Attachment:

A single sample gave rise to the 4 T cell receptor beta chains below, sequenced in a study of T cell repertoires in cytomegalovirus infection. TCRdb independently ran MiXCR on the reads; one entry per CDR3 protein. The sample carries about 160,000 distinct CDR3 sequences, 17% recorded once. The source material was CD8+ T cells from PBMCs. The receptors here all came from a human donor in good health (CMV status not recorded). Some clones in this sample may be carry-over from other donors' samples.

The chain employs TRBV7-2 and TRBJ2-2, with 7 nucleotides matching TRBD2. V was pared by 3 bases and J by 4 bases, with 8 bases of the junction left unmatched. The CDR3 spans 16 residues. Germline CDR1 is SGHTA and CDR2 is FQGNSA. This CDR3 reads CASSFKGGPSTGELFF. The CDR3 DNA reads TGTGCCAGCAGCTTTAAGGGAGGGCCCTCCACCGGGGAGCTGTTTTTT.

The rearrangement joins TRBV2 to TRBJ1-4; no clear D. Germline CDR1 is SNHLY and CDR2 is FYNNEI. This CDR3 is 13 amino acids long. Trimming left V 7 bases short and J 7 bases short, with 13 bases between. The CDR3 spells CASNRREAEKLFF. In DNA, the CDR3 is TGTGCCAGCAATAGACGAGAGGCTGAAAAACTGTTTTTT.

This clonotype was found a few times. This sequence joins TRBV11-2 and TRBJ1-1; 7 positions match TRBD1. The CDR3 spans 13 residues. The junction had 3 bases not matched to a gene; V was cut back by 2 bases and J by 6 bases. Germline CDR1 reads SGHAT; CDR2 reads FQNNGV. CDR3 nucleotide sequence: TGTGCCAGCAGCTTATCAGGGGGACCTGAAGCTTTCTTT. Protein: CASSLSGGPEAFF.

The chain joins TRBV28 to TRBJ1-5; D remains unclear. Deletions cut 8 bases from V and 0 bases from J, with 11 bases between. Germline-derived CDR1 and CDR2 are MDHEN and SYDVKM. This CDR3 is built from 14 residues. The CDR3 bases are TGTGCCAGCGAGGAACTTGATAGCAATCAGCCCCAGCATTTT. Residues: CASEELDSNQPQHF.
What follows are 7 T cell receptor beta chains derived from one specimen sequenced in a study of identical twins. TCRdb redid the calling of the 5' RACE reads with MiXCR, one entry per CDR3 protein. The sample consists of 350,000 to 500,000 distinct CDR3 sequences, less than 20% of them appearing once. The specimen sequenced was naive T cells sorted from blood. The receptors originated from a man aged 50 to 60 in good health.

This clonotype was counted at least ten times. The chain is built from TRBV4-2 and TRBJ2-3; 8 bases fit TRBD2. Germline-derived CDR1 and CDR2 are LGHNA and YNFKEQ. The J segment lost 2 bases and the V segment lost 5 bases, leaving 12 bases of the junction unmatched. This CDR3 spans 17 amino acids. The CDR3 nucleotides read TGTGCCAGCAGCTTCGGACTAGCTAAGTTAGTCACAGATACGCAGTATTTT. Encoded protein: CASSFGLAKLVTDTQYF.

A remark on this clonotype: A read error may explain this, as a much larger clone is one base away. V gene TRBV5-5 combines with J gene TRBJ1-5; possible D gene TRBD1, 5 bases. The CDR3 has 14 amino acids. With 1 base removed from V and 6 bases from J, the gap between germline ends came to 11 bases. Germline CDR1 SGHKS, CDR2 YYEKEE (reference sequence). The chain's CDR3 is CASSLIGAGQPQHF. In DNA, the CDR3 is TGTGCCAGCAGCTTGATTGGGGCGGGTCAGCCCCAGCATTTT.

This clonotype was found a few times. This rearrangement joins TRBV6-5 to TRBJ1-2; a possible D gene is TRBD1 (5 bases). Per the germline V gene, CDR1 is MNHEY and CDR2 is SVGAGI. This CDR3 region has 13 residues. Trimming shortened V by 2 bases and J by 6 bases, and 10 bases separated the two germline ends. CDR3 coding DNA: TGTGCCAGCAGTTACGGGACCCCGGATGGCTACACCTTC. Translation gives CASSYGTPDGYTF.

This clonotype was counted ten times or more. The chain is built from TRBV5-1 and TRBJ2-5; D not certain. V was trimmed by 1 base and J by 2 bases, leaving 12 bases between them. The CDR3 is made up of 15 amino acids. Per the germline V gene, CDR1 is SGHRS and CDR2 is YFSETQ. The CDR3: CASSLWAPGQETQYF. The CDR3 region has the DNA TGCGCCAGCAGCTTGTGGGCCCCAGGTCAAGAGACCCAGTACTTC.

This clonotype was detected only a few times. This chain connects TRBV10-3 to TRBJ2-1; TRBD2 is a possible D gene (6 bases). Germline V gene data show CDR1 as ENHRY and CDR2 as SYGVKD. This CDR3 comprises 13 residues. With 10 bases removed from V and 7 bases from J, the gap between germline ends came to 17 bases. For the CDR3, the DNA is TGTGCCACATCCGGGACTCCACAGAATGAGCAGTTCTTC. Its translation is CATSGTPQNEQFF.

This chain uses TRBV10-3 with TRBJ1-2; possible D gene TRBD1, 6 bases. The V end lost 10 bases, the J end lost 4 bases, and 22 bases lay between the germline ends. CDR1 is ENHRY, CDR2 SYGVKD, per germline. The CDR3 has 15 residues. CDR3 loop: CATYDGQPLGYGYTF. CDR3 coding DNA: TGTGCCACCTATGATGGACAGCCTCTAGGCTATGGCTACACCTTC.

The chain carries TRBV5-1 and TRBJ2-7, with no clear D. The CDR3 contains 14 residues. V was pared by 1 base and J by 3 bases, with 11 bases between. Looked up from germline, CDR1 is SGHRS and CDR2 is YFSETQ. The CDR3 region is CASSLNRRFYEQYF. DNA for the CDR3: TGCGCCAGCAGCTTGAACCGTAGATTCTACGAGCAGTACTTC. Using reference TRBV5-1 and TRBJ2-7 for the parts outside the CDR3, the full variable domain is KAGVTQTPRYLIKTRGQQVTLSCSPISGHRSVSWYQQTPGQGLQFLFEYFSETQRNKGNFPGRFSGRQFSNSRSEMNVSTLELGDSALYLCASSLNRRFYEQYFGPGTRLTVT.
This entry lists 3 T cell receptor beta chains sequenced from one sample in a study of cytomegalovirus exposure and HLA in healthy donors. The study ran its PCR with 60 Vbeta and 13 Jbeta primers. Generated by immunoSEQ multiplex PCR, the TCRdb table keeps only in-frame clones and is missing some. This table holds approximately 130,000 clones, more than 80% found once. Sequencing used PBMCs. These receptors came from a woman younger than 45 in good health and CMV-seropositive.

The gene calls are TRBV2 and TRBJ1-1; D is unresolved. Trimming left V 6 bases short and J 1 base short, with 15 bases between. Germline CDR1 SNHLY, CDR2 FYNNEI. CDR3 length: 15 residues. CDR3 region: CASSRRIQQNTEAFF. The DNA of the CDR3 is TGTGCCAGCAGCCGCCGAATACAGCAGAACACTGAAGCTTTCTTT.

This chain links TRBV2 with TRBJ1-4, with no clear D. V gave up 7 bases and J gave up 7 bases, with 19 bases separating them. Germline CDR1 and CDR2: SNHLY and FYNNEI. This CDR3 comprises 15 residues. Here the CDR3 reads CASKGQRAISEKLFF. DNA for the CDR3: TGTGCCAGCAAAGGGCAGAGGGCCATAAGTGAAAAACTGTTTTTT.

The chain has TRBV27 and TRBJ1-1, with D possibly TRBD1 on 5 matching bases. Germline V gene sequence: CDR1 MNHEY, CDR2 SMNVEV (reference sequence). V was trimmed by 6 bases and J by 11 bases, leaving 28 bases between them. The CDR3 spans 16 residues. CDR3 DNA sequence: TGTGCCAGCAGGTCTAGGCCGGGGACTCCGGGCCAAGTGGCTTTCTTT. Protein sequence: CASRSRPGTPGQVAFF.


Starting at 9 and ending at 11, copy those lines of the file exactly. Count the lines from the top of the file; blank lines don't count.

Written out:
This clonotype was found a few times. This rearrangement joins TRBV6-5 to TRBJ1-2; a possible D gene is TRBD1 (5 bases). Per the germline V gene, CDR1 is MNHEY and CDR2 is SVGAGI. This CDR3 region has 13 residues. Trimming shortened V by 2 bases and J by 6 bases, and 10 bases separated the two germline ends. CDR3 coding DNA: TGTGCCAGCAGTTACGGGACCCCGGATGGCTACACCTTC. Translation gives CASSYGTPDGYTF.

This clonotype was counted ten times or more. The chain is built from TRBV5-1 and TRBJ2-5; D not certain. V was trimmed by 1 base and J by 2 bases, leaving 12 bases between them. The CDR3 is made up of 15 amino acids. Per the germline V gene, CDR1 is SGHRS and CDR2 is YFSETQ. The CDR3: CASSLWAPGQETQYF. The CDR3 region has the DNA TGCGCCAGCAGCTTGTGGGCCCCAGGTCAAGAGACCCAGTACTTC.

This clonotype was detected only a few times. This chain connects TRBV10-3 to TRBJ2-1; TRBD2 is a possible D gene (6 bases). Germline V gene data show CDR1 as ENHRY and CDR2 as SYGVKD. This CDR3 comprises 13 residues. With 10 bases removed from V and 7 bases from J, the gap between germline ends came to 17 bases. For the CDR3, the DNA is TGTGCCACATCCGGGACTCCACAGAATGAGCAGTTCTTC. Its translation is CATSGTPQNEQFF.